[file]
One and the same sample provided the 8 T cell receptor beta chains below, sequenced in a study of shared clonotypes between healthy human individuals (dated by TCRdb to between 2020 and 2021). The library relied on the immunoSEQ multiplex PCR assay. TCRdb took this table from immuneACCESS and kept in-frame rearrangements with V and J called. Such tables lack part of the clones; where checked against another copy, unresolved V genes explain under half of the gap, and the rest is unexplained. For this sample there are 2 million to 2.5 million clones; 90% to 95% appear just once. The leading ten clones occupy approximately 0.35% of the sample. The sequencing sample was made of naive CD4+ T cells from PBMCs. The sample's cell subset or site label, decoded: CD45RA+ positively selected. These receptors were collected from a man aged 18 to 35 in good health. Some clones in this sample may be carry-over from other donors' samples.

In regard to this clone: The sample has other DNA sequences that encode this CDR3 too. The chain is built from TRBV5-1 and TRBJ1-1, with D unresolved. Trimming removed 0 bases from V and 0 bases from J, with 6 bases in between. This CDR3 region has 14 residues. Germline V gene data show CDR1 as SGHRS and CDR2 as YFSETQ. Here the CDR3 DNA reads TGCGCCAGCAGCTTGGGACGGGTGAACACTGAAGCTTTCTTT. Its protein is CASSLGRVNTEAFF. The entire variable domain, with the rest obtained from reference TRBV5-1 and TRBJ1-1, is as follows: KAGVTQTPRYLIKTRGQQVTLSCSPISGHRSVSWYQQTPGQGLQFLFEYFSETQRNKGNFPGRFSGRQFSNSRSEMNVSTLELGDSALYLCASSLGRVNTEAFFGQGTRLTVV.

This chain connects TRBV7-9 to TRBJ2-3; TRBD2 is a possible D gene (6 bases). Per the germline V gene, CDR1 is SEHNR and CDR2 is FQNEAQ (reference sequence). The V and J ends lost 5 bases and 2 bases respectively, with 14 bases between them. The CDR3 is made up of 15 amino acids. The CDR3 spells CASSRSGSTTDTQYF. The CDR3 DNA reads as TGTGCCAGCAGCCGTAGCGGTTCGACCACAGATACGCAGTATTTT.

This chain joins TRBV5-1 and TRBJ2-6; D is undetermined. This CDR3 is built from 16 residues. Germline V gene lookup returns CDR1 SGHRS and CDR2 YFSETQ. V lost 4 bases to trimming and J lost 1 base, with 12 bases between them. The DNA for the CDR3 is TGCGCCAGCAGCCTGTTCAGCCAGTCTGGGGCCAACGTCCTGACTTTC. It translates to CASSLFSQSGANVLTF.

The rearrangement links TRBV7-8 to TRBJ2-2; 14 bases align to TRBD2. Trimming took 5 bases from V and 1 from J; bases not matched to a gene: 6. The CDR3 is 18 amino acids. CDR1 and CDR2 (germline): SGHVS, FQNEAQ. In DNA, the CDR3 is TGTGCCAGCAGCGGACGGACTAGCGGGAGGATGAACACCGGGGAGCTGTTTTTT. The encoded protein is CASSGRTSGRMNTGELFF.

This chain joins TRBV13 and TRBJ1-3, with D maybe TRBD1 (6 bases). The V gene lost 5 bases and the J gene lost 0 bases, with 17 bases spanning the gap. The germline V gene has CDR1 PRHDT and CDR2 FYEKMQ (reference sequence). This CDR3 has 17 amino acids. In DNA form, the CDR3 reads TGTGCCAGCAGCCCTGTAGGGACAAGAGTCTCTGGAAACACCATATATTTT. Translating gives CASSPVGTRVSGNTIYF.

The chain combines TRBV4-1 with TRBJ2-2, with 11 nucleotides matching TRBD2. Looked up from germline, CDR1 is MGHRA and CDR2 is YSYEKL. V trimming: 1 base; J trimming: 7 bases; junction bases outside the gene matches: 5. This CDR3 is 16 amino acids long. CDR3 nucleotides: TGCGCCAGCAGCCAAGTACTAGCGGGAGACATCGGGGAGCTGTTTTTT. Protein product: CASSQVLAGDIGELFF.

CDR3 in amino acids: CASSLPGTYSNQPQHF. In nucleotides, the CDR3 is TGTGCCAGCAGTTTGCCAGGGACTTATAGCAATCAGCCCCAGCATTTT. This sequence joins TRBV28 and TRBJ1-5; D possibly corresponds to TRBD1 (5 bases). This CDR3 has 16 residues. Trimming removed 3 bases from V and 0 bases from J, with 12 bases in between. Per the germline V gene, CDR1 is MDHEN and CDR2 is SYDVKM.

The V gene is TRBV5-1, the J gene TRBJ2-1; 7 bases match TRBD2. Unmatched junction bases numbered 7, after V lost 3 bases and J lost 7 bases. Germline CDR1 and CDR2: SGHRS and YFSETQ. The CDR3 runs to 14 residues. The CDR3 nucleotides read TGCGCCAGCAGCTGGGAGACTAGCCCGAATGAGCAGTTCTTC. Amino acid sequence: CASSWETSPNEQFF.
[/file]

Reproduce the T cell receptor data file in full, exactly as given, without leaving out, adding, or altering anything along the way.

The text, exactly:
One and the same sample provided the 8 T cell receptor beta chains below, sequenced in a study of shared clonotypes between healthy human individuals (dated by TCRdb to between 2020 and 2021). The library relied on the immunoSEQ multiplex PCR assay. TCRdb took this table from immuneACCESS and kept in-frame rearrangements with V and J called. Such tables lack part of the clones; where checked against another copy, unresolved V genes explain under half of the gap, and the rest is unexplained. For this sample there are 2 million to 2.5 million clones; 90% to 95% appear just once. The leading ten clones occupy approximately 0.35% of the sample. The sequencing sample was made of naive CD4+ T cells from PBMCs. The sample's cell subset or site label, decoded: CD45RA+ positively selected. These receptors were collected from a man aged 18 to 35 in good health. Some clones in this sample may be carry-over from other donors' samples.

In regard to this clone: The sample has other DNA sequences that encode this CDR3 too. The chain is built from TRBV5-1 and TRBJ1-1, with D unresolved. Trimming removed 0 bases from V and 0 bases from J, with 6 bases in between. This CDR3 region has 14 residues. Germline V gene data show CDR1 as SGHRS and CDR2 as YFSETQ. Here the CDR3 DNA reads TGCGCCAGCAGCTTGGGACGGGTGAACACTGAAGCTTTCTTT. Its protein is CASSLGRVNTEAFF. The entire variable domain, with the rest obtained from reference TRBV5-1 and TRBJ1-1, is as follows: KAGVTQTPRYLIKTRGQQVTLSCSPISGHRSVSWYQQTPGQGLQFLFEYFSETQRNKGNFPGRFSGRQFSNSRSEMNVSTLELGDSALYLCASSLGRVNTEAFFGQGTRLTVV.

This chain connects TRBV7-9 to TRBJ2-3; TRBD2 is a possible D gene (6 bases). Per the germline V gene, CDR1 is SEHNR and CDR2 is FQNEAQ (reference sequence). The V and J ends lost 5 bases and 2 bases respectively, with 14 bases between them. The CDR3 is made up of 15 amino acids. The CDR3 spells CASSRSGSTTDTQYF. The CDR3 DNA reads as TGTGCCAGCAGCCGTAGCGGTTCGACCACAGATACGCAGTATTTT.

This chain joins TRBV5-1 and TRBJ2-6; D is undetermined. This CDR3 is built from 16 residues. Germline V gene lookup returns CDR1 SGHRS and CDR2 YFSETQ. V lost 4 bases to trimming and J lost 1 base, with 12 bases between them. The DNA for the CDR3 is TGCGCCAGCAGCCTGTTCAGCCAGTCTGGGGCCAACGTCCTGACTTTC. It translates to CASSLFSQSGANVLTF.

The rearrangement links TRBV7-8 to TRBJ2-2; 14 bases align to TRBD2. Trimming took 5 bases from V and 1 from J; bases not matched to a gene: 6. The CDR3 is 18 amino acids. CDR1 and CDR2 (germline): SGHVS, FQNEAQ. In DNA, the CDR3 is TGTGCCAGCAGCGGACGGACTAGCGGGAGGATGAACACCGGGGAGCTGTTTTTT. The encoded protein is CASSGRTSGRMNTGELFF.

This chain joins TRBV13 and TRBJ1-3, with D maybe TRBD1 (6 bases). The V gene lost 5 bases and the J gene lost 0 bases, with 17 bases spanning the gap. The germline V gene has CDR1 PRHDT and CDR2 FYEKMQ (reference sequence). This CDR3 has 17 amino acids. In DNA form, the CDR3 reads TGTGCCAGCAGCCCTGTAGGGACAAGAGTCTCTGGAAACACCATATATTTT. Translating gives CASSPVGTRVSGNTIYF.

The chain combines TRBV4-1 with TRBJ2-2, with 11 nucleotides matching TRBD2. Looked up from germline, CDR1 is MGHRA and CDR2 is YSYEKL. V trimming: 1 base; J trimming: 7 bases; junction bases outside the gene matches: 5. This CDR3 is 16 amino acids long. CDR3 nucleotides: TGCGCCAGCAGCCAAGTACTAGCGGGAGACATCGGGGAGCTGTTTTTT. Protein product: CASSQVLAGDIGELFF.

CDR3 in amino acids: CASSLPGTYSNQPQHF. In nucleotides, the CDR3 is TGTGCCAGCAGTTTGCCAGGGACTTATAGCAATCAGCCCCAGCATTTT. This sequence joins TRBV28 and TRBJ1-5; D possibly corresponds to TRBD1 (5 bases). This CDR3 has 16 residues. Trimming removed 3 bases from V and 0 bases from J, with 12 bases in between. Per the germline V gene, CDR1 is MDHEN and CDR2 is SYDVKM.

The V gene is TRBV5-1, the J gene TRBJ2-1; 7 bases match TRBD2. Unmatched junction bases numbered 7, after V lost 3 bases and J lost 7 bases. Germline CDR1 and CDR2: SGHRS and YFSETQ. The CDR3 runs to 14 residues. The CDR3 nucleotides read TGCGCCAGCAGCTGGGAGACTAGCCCGAATGAGCAGTTCTTC. Amino acid sequence: CASSWETSPNEQFF.